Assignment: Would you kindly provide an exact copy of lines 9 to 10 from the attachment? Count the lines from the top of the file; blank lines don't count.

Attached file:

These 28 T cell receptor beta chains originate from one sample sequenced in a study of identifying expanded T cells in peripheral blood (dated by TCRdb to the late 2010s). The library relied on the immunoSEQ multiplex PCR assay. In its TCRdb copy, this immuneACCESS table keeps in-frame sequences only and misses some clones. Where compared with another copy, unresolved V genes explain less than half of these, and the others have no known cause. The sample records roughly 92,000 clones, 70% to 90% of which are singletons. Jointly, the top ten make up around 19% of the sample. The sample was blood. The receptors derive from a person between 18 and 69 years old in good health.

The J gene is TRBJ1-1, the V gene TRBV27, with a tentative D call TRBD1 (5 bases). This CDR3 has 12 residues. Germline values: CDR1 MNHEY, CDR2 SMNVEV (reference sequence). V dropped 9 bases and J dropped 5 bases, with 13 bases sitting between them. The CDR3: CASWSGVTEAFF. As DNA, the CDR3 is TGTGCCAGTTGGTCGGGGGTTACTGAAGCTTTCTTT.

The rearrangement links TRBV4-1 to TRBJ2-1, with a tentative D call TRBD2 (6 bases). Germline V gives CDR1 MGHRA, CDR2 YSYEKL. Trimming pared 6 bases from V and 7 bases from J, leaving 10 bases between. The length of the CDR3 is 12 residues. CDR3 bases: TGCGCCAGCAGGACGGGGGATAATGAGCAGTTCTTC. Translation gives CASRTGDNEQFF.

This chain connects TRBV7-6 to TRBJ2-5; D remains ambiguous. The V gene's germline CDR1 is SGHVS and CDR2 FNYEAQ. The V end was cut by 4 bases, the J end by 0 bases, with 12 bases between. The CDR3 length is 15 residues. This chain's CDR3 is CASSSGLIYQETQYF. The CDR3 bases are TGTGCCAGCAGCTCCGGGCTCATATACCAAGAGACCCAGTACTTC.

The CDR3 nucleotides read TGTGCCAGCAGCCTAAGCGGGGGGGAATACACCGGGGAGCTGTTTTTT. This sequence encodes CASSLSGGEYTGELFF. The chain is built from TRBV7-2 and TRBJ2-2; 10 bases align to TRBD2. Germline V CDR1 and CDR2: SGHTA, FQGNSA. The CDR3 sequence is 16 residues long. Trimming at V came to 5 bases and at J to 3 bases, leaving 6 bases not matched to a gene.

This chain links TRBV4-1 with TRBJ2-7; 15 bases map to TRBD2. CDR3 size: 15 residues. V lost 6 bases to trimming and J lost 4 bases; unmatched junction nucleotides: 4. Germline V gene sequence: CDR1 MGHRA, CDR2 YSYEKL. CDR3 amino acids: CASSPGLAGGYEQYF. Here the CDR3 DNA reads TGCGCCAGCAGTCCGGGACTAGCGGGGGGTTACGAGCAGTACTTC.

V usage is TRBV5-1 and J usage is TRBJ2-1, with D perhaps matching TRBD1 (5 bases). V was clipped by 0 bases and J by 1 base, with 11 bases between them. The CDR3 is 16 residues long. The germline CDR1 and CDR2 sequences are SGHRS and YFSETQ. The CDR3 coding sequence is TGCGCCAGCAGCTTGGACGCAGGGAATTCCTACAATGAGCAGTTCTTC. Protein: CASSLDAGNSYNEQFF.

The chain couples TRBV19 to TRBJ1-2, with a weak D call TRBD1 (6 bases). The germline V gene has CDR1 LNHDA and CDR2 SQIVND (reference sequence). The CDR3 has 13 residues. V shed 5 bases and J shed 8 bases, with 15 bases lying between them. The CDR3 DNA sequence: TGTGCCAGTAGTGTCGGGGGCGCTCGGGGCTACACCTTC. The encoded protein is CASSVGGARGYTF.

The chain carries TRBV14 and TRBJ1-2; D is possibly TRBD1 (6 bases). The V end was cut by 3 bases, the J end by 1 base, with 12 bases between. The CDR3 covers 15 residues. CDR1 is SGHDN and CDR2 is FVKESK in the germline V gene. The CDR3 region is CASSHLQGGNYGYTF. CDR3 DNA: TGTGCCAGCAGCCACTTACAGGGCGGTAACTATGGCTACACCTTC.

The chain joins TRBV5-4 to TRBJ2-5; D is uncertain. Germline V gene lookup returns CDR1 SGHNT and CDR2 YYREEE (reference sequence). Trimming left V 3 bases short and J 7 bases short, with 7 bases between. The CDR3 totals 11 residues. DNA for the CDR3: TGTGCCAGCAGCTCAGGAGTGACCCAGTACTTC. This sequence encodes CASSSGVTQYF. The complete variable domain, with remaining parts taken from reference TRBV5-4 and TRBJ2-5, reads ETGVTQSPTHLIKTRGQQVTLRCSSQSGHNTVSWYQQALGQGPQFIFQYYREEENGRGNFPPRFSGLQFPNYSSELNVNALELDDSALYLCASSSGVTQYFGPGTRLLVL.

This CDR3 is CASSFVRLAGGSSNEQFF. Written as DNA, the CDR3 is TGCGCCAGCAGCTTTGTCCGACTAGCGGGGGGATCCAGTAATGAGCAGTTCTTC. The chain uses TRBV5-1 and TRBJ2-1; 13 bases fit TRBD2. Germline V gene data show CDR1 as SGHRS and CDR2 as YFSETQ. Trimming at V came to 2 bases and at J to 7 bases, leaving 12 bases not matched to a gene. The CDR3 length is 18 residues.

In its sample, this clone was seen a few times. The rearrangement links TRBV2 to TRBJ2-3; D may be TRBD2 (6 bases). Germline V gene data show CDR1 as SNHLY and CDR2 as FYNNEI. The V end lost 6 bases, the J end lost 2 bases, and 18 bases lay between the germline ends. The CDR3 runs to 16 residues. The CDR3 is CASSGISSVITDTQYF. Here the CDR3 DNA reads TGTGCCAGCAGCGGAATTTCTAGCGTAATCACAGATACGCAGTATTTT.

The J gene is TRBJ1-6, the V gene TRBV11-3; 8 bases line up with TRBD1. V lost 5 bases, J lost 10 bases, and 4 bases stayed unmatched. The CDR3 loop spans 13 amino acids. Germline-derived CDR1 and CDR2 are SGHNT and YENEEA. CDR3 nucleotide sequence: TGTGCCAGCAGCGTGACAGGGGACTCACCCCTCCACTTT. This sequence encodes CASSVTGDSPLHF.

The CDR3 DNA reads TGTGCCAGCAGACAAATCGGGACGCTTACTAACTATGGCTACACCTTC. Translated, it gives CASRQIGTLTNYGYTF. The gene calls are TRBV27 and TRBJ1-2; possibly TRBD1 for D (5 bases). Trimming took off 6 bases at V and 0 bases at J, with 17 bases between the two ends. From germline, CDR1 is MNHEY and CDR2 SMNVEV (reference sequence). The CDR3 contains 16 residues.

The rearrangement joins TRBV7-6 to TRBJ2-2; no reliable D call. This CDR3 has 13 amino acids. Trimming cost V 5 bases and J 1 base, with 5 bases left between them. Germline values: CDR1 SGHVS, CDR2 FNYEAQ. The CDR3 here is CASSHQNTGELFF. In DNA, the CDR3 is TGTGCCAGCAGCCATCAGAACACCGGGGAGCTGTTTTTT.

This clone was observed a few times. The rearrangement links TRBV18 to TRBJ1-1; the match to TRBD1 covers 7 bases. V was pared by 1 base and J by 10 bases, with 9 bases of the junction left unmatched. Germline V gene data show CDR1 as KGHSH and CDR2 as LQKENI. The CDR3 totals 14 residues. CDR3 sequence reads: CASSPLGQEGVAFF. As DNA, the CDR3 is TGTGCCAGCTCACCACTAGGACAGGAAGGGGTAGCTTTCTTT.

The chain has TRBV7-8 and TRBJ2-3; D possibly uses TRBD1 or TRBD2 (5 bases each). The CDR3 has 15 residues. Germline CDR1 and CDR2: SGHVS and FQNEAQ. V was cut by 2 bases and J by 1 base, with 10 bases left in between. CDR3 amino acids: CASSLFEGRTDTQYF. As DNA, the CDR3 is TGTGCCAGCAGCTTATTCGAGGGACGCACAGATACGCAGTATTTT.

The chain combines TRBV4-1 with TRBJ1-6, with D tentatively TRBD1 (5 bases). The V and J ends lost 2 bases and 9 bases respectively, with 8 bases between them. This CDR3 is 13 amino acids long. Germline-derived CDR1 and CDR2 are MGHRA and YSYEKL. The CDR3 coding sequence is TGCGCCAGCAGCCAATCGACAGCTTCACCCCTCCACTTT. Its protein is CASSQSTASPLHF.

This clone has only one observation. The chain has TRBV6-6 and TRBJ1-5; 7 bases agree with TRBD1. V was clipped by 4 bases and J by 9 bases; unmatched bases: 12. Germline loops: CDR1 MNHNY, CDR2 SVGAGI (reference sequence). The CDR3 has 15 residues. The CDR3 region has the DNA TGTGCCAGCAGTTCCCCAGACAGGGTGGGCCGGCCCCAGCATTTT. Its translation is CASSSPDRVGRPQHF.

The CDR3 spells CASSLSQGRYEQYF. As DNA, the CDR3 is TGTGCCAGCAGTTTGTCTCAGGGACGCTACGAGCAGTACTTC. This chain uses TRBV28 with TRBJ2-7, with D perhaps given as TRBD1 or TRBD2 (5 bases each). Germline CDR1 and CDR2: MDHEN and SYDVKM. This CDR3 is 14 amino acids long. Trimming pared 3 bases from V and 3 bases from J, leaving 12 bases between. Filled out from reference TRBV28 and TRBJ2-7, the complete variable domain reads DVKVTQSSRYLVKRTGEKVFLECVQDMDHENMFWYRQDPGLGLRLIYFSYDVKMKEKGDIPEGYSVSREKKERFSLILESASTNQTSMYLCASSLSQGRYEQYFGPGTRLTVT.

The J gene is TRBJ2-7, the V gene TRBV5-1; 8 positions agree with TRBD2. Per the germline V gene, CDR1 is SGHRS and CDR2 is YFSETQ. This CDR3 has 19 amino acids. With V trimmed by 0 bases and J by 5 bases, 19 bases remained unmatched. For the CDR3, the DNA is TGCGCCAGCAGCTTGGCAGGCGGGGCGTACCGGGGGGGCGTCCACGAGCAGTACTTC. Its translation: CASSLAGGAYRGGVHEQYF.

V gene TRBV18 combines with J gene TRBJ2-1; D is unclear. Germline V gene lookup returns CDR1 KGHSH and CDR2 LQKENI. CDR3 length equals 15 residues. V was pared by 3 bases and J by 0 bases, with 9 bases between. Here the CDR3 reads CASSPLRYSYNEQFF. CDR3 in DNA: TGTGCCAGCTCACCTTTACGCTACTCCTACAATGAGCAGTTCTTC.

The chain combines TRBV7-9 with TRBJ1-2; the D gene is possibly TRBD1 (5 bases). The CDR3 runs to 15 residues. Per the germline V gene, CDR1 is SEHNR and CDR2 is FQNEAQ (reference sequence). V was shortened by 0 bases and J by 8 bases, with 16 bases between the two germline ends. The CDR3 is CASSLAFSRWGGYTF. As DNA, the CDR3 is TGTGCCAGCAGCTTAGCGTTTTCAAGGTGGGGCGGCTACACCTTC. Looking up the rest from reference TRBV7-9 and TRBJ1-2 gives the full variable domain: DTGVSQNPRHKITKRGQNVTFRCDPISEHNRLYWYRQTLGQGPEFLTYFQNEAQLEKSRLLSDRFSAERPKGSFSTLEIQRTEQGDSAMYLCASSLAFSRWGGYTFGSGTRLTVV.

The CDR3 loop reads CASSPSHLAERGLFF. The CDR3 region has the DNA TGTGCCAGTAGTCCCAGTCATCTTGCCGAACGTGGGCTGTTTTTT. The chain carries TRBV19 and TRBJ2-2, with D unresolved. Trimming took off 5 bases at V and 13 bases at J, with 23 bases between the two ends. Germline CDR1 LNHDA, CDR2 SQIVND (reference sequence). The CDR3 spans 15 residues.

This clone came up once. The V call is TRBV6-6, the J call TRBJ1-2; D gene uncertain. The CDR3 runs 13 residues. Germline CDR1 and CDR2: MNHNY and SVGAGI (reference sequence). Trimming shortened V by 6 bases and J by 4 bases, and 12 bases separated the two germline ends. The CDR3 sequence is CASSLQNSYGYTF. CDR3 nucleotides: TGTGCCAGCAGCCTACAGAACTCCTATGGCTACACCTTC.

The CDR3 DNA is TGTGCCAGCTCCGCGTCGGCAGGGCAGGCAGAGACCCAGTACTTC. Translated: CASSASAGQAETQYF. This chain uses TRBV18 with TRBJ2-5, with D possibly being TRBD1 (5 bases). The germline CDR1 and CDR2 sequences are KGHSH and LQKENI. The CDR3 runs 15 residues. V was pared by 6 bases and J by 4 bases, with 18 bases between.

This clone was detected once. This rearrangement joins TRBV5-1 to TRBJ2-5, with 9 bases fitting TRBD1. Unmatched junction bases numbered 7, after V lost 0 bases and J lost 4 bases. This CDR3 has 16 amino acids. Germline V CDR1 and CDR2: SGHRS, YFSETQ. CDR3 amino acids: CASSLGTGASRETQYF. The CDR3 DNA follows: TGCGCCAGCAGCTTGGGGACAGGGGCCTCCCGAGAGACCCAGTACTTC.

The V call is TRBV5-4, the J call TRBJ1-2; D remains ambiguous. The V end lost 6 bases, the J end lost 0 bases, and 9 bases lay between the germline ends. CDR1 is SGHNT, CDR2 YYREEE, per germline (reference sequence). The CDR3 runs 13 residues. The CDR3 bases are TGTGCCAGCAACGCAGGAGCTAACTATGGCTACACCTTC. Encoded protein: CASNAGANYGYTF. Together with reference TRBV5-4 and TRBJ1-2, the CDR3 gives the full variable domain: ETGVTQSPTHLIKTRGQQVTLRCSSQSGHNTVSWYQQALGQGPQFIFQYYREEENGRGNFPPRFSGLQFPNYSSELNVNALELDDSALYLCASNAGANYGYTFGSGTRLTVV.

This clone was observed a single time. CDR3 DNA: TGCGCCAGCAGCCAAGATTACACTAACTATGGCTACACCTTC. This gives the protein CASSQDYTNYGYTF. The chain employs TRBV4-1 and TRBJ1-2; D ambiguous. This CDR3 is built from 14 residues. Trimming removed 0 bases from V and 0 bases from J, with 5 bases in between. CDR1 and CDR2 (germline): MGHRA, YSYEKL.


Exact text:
The chain carries TRBV14 and TRBJ1-2; D is possibly TRBD1 (6 bases). The V end was cut by 3 bases, the J end by 1 base, with 12 bases between. The CDR3 covers 15 residues. CDR1 is SGHDN and CDR2 is FVKESK in the germline V gene. The CDR3 region is CASSHLQGGNYGYTF. CDR3 DNA: TGTGCCAGCAGCCACTTACAGGGCGGTAACTATGGCTACACCTTC.

The chain joins TRBV5-4 to TRBJ2-5; D is uncertain. Germline V gene lookup returns CDR1 SGHNT and CDR2 YYREEE (reference sequence). Trimming left V 3 bases short and J 7 bases short, with 7 bases between. The CDR3 totals 11 residues. DNA for the CDR3: TGTGCCAGCAGCTCAGGAGTGACCCAGTACTTC. This sequence encodes CASSSGVTQYF. The complete variable domain, with remaining parts taken from reference TRBV5-4 and TRBJ2-5, reads ETGVTQSPTHLIKTRGQQVTLRCSSQSGHNTVSWYQQALGQGPQFIFQYYREEENGRGNFPPRFSGLQFPNYSSELNVNALELDDSALYLCASSSGVTQYFGPGTRLLVL.